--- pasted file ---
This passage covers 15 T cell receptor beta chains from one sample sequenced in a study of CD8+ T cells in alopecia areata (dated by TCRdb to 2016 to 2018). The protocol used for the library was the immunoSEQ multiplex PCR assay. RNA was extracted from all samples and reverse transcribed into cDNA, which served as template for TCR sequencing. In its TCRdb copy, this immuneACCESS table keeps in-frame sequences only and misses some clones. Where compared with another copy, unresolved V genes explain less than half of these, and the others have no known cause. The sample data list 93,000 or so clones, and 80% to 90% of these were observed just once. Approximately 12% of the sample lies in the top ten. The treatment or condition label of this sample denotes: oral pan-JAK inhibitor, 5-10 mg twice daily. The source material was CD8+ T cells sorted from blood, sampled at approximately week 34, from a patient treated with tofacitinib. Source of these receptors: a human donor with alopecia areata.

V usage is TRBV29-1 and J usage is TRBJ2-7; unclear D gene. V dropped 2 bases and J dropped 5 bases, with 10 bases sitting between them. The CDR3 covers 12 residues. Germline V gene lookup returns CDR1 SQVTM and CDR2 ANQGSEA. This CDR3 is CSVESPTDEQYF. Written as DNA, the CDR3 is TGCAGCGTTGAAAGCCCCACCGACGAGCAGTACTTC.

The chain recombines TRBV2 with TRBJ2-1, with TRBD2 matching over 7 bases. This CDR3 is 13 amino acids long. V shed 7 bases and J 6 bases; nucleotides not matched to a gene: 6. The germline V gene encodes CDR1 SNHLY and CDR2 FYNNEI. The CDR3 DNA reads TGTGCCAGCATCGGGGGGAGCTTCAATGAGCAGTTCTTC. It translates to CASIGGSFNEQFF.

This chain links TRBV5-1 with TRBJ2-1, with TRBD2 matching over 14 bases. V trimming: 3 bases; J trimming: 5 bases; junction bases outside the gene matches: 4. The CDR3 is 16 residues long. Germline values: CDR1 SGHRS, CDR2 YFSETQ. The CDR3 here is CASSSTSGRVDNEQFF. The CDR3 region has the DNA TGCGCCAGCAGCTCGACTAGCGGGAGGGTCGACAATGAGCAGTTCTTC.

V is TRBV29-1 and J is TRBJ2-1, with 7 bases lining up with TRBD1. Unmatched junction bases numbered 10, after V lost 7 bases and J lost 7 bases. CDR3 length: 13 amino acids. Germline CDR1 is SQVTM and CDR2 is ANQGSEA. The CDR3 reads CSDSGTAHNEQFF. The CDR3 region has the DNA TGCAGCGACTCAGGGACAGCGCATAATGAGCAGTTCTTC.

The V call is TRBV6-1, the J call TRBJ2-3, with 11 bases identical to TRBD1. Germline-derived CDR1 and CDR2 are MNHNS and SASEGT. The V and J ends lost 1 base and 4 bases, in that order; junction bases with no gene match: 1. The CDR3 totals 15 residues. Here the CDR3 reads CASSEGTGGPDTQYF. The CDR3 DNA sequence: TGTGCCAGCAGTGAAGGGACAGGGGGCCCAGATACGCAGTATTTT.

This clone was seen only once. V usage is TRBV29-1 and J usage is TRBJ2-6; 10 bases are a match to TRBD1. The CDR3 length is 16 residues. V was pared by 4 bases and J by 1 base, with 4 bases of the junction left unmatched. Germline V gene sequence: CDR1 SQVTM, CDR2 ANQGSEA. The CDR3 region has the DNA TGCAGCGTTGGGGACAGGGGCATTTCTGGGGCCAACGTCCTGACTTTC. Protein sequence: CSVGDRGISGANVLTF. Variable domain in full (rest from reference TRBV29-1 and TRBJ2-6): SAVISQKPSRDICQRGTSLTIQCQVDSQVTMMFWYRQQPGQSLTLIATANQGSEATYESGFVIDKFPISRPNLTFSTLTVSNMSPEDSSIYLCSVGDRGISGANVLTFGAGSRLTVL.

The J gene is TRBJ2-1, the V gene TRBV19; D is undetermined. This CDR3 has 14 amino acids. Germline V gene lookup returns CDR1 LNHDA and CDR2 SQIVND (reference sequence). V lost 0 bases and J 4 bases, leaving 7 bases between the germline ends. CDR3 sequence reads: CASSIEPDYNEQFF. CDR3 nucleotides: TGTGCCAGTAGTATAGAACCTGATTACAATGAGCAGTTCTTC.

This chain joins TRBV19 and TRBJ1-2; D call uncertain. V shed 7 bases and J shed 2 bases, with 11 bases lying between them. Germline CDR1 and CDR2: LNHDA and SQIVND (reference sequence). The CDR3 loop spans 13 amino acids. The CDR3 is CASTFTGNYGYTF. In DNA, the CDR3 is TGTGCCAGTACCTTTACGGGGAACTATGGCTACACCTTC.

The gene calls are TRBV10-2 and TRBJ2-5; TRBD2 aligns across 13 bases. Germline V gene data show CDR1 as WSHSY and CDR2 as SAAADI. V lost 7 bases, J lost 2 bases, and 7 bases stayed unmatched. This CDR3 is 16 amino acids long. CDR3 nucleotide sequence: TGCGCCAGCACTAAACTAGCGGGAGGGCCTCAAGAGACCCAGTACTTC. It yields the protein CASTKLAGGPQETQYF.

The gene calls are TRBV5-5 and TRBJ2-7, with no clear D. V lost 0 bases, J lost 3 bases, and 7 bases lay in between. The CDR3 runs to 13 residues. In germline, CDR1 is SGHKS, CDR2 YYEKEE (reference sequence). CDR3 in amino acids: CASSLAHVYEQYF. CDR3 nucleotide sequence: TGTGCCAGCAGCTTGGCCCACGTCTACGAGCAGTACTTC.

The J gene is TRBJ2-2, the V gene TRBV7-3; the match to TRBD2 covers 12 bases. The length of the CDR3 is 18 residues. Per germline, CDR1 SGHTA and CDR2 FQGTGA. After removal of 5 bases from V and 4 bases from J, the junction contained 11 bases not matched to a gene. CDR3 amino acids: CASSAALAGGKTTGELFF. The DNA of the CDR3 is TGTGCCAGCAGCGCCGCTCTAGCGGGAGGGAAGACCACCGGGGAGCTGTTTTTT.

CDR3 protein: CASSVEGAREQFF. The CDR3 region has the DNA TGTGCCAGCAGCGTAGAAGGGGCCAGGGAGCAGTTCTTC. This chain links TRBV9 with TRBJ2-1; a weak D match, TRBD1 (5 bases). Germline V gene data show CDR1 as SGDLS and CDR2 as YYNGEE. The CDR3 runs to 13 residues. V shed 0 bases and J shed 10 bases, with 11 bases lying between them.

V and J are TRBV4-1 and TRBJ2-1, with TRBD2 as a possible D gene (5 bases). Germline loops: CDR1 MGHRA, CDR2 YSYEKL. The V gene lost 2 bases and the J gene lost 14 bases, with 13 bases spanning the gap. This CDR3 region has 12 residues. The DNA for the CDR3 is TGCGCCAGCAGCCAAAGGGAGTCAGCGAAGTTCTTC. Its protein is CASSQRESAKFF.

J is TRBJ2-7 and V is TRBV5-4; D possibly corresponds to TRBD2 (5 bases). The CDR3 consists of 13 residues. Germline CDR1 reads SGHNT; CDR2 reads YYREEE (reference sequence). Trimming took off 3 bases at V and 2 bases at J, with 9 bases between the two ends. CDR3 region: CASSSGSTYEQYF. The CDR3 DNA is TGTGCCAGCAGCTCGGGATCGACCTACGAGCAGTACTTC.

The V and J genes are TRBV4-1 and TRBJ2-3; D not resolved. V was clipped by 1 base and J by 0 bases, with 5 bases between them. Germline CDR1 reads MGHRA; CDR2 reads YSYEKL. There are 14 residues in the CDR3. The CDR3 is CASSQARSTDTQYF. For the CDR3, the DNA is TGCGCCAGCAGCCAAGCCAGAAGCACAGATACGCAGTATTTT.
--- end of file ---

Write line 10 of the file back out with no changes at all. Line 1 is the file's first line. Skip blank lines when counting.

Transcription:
The gene calls are TRBV10-2 and TRBJ2-5; TRBD2 aligns across 13 bases. Germline V gene data show CDR1 as WSHSY and CDR2 as SAAADI. V lost 7 bases, J lost 2 bases, and 7 bases stayed unmatched. This CDR3 is 16 amino acids long. CDR3 nucleotide sequence: TGCGCCAGCACTAAACTAGCGGGAGGGCCTCAAGAGACCCAGTACTTC. It yields the protein CASTKLAGGPQETQYF.